I can provide sources for this material later, but I’m in between classes and have to scoot. The point of all this semi-coherent rambling is…

Today they began demolition along the route in Zone 1 in southwestern Indiana. There was legally-sufficient prior notice about the letting of construction permits (through a pdf buried in the BFE regions of INDOT’s web site), but they didn’t exactly go out of their way to let anyone know.

Three cheers for democracy!

For information about practical ways you can oppose this project, visit the Roadblock Earth First! website. This highway is not fully funded (not even close), can still be stopped, and should be fought on every available front.

Disclaimer: This author does not consider acts of violence against human beings to be legitimate forms of resistance. True liberation is liberating for the oppressors as well as the oppressed.

Speaking engagements and new zine

I have a couple of confirmed speaking engagements coming up and another possible one.

“Jesus and the Anarchists”
Saturday, March 22
7 pm
ASC Infoshop
600 SE 2nd St. (upstairs from Penny Lane Coffeehouse)
Evansville, Indiana

“Sacred Anarchy: The Image of God and Political (Dis)Order”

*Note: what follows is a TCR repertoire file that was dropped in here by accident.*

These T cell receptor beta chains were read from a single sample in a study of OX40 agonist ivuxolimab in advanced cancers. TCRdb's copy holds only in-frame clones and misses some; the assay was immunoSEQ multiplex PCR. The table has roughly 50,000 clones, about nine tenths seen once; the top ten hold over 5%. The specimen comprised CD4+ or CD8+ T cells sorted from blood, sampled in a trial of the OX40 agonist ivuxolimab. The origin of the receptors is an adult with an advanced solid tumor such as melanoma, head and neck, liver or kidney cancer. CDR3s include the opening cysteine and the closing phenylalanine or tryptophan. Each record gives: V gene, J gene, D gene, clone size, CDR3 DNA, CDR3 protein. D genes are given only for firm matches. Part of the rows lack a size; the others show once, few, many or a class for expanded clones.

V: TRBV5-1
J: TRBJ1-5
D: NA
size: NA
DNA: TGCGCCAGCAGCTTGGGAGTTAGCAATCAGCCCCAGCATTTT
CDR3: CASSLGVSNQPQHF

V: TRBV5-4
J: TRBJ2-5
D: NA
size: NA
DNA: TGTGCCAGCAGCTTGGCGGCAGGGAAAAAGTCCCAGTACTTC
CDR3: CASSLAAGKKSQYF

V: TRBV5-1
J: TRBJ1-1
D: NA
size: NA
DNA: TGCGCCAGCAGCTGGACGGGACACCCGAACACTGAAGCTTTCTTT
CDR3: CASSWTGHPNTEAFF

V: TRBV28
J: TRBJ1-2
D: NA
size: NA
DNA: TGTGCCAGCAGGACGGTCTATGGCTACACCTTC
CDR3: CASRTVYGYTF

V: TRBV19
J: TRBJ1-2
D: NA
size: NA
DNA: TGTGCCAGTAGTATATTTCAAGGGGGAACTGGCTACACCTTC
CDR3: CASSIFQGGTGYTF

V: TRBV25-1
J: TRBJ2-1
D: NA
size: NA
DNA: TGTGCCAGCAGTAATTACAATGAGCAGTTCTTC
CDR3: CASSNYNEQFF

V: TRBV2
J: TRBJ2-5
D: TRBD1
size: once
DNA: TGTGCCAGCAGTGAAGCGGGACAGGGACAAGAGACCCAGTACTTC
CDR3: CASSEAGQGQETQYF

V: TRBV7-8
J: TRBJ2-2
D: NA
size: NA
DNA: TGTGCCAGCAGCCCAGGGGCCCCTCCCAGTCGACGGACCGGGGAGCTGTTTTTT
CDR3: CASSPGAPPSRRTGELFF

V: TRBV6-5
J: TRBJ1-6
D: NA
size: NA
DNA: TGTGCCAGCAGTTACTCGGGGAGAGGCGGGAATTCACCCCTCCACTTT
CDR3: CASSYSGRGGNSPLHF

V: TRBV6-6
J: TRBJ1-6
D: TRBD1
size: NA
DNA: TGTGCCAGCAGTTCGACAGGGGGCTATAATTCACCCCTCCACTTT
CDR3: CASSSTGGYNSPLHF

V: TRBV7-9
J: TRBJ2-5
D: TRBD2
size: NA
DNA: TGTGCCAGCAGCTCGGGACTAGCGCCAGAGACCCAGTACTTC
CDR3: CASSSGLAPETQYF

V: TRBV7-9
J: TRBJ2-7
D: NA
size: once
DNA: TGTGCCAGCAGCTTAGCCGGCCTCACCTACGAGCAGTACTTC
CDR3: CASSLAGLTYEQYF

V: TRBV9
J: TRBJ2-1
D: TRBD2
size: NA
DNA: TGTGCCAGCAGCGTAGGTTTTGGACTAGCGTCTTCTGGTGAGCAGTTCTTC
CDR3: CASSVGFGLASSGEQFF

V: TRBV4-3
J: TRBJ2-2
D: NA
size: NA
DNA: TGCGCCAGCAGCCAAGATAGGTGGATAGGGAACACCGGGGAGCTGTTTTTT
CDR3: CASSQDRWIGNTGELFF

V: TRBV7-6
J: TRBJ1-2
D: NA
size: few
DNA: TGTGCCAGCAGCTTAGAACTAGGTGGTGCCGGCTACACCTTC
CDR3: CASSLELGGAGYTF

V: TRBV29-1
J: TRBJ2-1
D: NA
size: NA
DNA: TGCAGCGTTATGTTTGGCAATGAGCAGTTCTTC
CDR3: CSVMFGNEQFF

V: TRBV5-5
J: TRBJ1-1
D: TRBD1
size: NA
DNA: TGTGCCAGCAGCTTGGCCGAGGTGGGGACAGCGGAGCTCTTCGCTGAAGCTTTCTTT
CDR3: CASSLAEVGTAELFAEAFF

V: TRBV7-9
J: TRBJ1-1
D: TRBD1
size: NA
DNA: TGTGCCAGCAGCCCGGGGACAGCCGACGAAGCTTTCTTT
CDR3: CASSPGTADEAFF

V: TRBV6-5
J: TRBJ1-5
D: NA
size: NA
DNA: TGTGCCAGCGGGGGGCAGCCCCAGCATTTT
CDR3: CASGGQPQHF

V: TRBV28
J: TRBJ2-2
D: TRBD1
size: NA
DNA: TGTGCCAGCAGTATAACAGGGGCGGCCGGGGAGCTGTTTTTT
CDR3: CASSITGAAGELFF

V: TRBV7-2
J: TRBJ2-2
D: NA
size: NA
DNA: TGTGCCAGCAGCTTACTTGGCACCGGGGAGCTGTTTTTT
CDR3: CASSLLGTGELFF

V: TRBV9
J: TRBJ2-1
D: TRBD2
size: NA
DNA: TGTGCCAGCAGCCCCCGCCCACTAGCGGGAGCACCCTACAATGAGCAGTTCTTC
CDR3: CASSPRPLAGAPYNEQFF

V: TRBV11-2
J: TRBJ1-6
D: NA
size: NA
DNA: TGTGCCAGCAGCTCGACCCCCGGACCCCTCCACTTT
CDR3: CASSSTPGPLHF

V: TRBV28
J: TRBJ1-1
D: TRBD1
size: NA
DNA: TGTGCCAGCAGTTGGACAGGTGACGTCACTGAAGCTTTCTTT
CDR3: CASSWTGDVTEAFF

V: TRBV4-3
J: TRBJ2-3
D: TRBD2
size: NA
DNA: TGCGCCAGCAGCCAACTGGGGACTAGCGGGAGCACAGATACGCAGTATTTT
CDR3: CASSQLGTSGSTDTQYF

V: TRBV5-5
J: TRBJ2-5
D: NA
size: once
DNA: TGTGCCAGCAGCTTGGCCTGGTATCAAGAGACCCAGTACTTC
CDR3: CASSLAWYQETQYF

Cornerstone Festival
Underground/Alternative Subcultures tent
Date and time not yet finalized (festival is June 30-July 5)

And I might do a session at the national Food Not Bombs gathering in Nashville, Tennessee.

In addition to speaking engagements, I’ve also written a zine based on my session from the Cynicism and Hope conference in Evanston, Illinois last November, as distilled through my article from Catapult Magazine later that month. If you download it here you may freely reproduce it without royalty as long as you either give it away or sell it at cost. If you wish to reproduce it for any other reason, or to sell it above cost to help support a collective, event, or other worthy cause, contact me and I’ll work with you. I also plan to have copies available when I do talks and the like. It is a 16-page pamphlet with two pages printed on each sheet of 8.5″ x 11″ paper, landscape orientation. I recommend printing on both sides of the paper both to save trees and space. I hope it’s helpful for you!

Radical Hope: Anarchism, Christianity, and the Prophetic Imagination

In other news, I did a nearly four-hour interview with Matt Dellinger of the New Yorker about I-69 and resistance for a book he’s working on. It won’t likely be out for quite some time, a couple of years at least, but if I’m still blogging at that point I’ll mention when it comes out.

Anti-I69 consulta this weekend

An anti-I69 consulta will be held this weekend here in Evansville, Indiana to discuss resistance strategies and tactics. See the Roadblock Earth First! Stop I-69 website for more information.